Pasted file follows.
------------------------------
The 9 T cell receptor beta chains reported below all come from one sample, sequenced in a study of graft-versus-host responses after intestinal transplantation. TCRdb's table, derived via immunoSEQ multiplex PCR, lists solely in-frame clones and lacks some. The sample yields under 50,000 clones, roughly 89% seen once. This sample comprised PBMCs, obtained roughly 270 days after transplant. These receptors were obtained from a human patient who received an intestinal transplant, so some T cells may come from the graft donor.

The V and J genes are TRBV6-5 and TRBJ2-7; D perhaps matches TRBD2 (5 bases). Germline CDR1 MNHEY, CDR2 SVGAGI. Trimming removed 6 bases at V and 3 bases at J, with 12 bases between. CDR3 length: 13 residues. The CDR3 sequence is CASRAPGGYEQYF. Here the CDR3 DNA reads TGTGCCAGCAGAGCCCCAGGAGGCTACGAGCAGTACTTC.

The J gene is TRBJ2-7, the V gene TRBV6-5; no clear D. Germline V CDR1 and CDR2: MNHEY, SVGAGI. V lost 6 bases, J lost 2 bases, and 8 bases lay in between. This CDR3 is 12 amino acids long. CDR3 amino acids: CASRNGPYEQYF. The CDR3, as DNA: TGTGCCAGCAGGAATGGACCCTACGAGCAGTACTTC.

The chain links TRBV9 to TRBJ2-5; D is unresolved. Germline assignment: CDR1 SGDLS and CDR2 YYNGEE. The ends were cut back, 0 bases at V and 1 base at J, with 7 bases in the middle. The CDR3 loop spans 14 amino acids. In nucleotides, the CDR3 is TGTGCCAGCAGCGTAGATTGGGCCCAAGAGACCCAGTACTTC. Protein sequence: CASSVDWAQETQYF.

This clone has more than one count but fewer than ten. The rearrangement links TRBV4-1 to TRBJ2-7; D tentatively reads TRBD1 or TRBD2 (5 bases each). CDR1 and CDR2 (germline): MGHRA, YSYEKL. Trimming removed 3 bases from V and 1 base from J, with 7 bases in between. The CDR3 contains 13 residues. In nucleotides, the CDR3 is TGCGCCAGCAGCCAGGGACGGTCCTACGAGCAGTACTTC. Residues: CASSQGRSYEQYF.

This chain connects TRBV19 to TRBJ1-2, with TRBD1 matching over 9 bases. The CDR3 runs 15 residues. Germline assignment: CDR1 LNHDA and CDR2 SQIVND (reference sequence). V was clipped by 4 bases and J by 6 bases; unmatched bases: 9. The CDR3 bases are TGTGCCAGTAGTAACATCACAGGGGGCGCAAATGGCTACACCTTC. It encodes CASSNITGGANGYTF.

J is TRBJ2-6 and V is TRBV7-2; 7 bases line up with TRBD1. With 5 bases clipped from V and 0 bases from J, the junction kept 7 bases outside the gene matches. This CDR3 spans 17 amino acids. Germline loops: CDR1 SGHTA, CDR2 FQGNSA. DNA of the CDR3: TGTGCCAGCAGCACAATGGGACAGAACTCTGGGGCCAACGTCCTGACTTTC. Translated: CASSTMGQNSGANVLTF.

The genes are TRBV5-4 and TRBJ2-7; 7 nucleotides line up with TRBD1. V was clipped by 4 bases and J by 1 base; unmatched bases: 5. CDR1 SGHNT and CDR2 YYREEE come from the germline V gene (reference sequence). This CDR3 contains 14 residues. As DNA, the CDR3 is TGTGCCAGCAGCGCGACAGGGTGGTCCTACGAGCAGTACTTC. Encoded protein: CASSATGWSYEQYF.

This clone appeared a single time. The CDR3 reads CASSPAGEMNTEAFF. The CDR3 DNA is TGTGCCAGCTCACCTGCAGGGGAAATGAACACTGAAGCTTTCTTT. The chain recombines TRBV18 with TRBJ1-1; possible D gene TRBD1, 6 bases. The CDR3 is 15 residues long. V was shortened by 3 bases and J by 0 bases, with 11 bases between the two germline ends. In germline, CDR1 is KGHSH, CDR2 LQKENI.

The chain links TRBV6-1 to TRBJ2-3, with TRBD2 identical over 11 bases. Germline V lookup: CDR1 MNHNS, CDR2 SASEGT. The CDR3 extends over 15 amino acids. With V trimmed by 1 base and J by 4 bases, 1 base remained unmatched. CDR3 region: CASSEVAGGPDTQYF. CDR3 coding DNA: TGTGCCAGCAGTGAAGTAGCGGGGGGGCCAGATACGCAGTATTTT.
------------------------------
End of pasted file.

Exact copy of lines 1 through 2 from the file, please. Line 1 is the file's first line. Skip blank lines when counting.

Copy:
The 9 T cell receptor beta chains reported below all come from one sample, sequenced in a study of graft-versus-host responses after intestinal transplantation. TCRdb's table, derived via immunoSEQ multiplex PCR, lists solely in-frame clones and lacks some. The sample yields under 50,000 clones, roughly 89% seen once. This sample comprised PBMCs, obtained roughly 270 days after transplant. These receptors were obtained from a human patient who received an intestinal transplant, so some T cells may come from the graft donor.

The V and J genes are TRBV6-5 and TRBJ2-7; D perhaps matches TRBD2 (5 bases). Germline CDR1 MNHEY, CDR2 SVGAGI. Trimming removed 6 bases at V and 3 bases at J, with 12 bases between. CDR3 length: 13 residues. The CDR3 sequence is CASRAPGGYEQYF. Here the CDR3 DNA reads TGTGCCAGCAGAGCCCCAGGAGGCTACGAGCAGTACTTC.